Kerryn Boogaard Kerryn Boogaard
Beverly Goldsmith Beverly Goldsmith
Zoe Bingley-Pullin Zoe Bingley-Pullin

Merry Christmas from the Reserve Bank:

The Reserve Bank of Australia has cut interest rates to an official rate of 3 per cent.
By Motherpedia
Date: December 04 2012
Editor Rating:
australian_money

The Reserve Bank has delivered an early Christmas present and cut interest rates today by 0.25 per cent.

The official interest rate is now 3% which is as low as it fell during the Global Financial Crisis in 2008-09.

The cut comes after a recent batch of negative data about the domestic economy. The 25 basis point drop is the sixth Reserve Bank cut since November last year and will be a relief to home owners and business operators.

It is also expected to be a boost to retailers, the tourism industry, the property market and the car industry all of whom rely on an upswing in sales in the December and January period. Retailers and tourism may be expected to feel the effect almost immediately if consumers react positively while property and car sales can expect renewed interest in the New Year as the rate cut takes effect.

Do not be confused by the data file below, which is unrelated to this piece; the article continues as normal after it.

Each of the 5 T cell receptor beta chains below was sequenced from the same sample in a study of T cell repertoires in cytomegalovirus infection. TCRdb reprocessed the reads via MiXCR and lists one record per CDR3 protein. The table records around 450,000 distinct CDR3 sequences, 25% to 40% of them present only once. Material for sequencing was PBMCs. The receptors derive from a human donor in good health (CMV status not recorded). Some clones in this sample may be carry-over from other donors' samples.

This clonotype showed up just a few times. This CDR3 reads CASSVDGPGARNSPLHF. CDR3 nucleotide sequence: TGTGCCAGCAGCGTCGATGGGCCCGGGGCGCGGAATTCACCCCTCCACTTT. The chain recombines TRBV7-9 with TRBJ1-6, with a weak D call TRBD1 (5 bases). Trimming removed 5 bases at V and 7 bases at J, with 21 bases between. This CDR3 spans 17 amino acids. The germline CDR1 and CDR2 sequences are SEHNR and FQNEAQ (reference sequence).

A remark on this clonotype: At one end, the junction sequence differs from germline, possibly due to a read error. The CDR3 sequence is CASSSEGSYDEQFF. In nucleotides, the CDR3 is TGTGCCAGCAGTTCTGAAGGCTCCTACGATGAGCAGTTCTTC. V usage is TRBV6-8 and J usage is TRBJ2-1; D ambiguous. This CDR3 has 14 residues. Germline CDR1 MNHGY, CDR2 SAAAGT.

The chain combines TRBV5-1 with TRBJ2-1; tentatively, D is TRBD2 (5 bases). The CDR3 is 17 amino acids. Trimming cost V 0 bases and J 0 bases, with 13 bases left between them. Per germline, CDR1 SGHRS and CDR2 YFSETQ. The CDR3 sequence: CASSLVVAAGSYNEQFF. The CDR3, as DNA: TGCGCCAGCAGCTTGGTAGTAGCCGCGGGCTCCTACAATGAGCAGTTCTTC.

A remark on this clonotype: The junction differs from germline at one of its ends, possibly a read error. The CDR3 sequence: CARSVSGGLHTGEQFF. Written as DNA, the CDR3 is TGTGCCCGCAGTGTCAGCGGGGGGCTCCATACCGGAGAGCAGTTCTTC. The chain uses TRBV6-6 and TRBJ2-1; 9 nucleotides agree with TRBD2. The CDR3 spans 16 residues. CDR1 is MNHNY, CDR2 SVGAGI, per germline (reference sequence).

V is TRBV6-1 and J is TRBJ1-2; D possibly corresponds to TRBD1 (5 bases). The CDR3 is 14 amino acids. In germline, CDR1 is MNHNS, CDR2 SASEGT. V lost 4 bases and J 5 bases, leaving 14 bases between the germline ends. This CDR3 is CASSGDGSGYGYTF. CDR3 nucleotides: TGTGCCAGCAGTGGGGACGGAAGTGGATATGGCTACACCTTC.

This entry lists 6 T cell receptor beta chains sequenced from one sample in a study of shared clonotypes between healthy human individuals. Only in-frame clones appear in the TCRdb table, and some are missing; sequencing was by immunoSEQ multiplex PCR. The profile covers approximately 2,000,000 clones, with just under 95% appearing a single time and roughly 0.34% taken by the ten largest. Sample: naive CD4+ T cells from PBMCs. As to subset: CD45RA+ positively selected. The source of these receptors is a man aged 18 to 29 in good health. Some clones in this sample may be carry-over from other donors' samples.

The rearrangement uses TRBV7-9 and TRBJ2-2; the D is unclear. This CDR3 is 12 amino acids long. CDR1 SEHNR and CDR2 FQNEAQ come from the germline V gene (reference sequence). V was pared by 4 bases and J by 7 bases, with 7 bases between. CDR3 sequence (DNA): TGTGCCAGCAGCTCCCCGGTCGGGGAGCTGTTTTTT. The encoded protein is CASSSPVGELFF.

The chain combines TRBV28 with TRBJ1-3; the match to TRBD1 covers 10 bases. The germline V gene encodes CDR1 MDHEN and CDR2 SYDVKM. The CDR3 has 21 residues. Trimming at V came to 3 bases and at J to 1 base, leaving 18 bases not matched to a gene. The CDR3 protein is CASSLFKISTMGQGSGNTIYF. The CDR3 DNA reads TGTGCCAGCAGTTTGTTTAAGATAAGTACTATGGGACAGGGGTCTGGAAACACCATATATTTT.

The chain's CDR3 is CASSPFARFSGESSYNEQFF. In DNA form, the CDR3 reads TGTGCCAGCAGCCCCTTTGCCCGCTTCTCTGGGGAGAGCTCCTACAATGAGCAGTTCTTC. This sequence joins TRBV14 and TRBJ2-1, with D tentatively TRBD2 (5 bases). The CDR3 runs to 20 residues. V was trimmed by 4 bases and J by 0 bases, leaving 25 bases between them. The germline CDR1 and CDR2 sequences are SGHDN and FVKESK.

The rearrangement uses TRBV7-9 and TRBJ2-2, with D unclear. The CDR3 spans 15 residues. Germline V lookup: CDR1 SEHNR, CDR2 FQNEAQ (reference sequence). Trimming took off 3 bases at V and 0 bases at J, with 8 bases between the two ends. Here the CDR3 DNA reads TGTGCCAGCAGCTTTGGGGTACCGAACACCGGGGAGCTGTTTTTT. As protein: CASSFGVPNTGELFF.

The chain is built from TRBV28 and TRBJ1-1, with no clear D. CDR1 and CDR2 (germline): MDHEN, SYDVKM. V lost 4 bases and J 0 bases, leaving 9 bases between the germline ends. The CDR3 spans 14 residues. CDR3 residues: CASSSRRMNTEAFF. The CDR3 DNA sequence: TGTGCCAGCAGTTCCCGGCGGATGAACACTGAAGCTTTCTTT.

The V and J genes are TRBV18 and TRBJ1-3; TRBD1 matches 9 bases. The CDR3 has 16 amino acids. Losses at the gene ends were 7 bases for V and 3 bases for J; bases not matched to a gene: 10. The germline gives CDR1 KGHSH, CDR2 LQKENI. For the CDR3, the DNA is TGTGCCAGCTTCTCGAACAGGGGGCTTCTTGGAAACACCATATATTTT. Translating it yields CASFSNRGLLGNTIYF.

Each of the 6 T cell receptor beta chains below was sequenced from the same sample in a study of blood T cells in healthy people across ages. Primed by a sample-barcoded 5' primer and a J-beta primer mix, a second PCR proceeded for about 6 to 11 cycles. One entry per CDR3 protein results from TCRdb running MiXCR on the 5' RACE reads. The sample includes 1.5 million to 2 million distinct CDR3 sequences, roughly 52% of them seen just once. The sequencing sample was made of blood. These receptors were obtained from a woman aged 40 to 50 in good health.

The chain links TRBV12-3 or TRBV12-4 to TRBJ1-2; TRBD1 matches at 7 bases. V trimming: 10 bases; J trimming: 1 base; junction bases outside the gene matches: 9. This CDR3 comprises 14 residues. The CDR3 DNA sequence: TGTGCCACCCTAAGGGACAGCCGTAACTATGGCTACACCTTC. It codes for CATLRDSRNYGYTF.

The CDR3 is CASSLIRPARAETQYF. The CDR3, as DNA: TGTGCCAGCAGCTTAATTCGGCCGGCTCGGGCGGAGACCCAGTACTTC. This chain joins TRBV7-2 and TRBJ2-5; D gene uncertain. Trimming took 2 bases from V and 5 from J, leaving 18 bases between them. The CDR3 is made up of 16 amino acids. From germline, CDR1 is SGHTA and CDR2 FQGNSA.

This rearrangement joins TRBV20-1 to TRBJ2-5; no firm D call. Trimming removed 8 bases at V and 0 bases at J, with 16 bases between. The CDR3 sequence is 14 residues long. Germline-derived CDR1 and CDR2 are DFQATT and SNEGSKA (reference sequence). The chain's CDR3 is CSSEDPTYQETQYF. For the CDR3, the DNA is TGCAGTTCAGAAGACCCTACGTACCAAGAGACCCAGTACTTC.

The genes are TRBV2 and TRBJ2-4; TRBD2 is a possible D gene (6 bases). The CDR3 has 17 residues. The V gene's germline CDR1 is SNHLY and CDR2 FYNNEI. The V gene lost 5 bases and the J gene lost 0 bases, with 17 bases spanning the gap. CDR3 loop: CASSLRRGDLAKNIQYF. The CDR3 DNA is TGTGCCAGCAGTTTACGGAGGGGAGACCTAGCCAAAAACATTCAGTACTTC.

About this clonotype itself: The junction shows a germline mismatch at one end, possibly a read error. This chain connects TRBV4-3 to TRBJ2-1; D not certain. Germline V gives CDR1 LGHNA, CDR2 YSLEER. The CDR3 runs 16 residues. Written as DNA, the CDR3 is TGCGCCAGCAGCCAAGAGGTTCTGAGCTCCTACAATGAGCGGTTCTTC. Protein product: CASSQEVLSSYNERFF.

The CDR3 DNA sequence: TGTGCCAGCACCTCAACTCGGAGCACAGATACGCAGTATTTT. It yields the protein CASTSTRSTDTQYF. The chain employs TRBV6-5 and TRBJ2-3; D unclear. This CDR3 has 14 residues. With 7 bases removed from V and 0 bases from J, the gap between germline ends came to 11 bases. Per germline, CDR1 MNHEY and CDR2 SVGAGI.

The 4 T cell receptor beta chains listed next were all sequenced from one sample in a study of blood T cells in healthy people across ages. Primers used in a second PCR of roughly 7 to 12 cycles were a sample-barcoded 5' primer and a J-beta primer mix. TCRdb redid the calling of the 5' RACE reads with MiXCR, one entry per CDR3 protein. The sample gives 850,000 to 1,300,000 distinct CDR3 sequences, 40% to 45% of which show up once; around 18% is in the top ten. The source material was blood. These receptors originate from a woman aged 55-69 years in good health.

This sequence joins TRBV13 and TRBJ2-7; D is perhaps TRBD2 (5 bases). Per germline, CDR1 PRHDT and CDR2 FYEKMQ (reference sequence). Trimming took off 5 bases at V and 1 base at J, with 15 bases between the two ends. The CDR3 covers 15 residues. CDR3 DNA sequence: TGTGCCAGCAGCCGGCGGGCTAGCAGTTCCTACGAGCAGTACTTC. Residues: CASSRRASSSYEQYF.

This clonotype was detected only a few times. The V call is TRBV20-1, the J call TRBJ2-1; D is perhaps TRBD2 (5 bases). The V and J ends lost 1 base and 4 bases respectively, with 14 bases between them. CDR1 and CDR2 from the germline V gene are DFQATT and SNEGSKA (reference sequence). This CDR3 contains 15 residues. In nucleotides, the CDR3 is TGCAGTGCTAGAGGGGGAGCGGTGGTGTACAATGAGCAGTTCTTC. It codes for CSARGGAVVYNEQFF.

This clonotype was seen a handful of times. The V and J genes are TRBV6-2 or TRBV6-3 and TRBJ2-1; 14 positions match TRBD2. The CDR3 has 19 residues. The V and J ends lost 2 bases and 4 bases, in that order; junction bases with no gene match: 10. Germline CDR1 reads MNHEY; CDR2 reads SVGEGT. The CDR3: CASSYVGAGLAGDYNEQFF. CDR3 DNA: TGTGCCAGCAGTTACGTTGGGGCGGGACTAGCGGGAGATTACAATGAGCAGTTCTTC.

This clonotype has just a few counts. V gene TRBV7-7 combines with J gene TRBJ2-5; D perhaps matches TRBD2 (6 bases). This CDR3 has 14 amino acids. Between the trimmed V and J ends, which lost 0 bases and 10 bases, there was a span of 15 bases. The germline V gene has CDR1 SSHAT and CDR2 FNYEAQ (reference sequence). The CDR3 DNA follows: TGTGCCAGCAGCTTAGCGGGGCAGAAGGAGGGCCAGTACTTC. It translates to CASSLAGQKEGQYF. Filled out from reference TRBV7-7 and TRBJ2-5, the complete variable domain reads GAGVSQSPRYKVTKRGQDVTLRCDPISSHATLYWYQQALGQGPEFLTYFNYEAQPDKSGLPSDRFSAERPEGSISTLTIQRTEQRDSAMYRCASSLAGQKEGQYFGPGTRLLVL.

Rates have now dropped 1.75% since the current cycle of easing began on Melbourne Cup day in 2011. Each time 0.25% is sliced off itnerest rates, about $60 comes off the monthly interest cost of an average Australian mortgage.

While the cut may be good news domestically, the reason for it is not so good. Governor of the Reserve Bank, Glenn Stevens, noted that global economic growth is forecast to be below average in the short to medium term.

"Risks to the outlook are still seen to be on the downside, largely as a result of the situation in Europe, and the uncertainty in the US."

Mr Stevens said, however, that the US economy is recording moderate growth and that growth in China has stablised. He also said that Europe is likely to remain a source of instability in world financial markets for some time.

He also said that the underlying inflation rate is sitting around 2.5% and is expected to rise briefly to 3% over the next six months partly due to the introduction of the carbon price and its impact on some prices. 

The Reserve Bank Board will not meet again until February.

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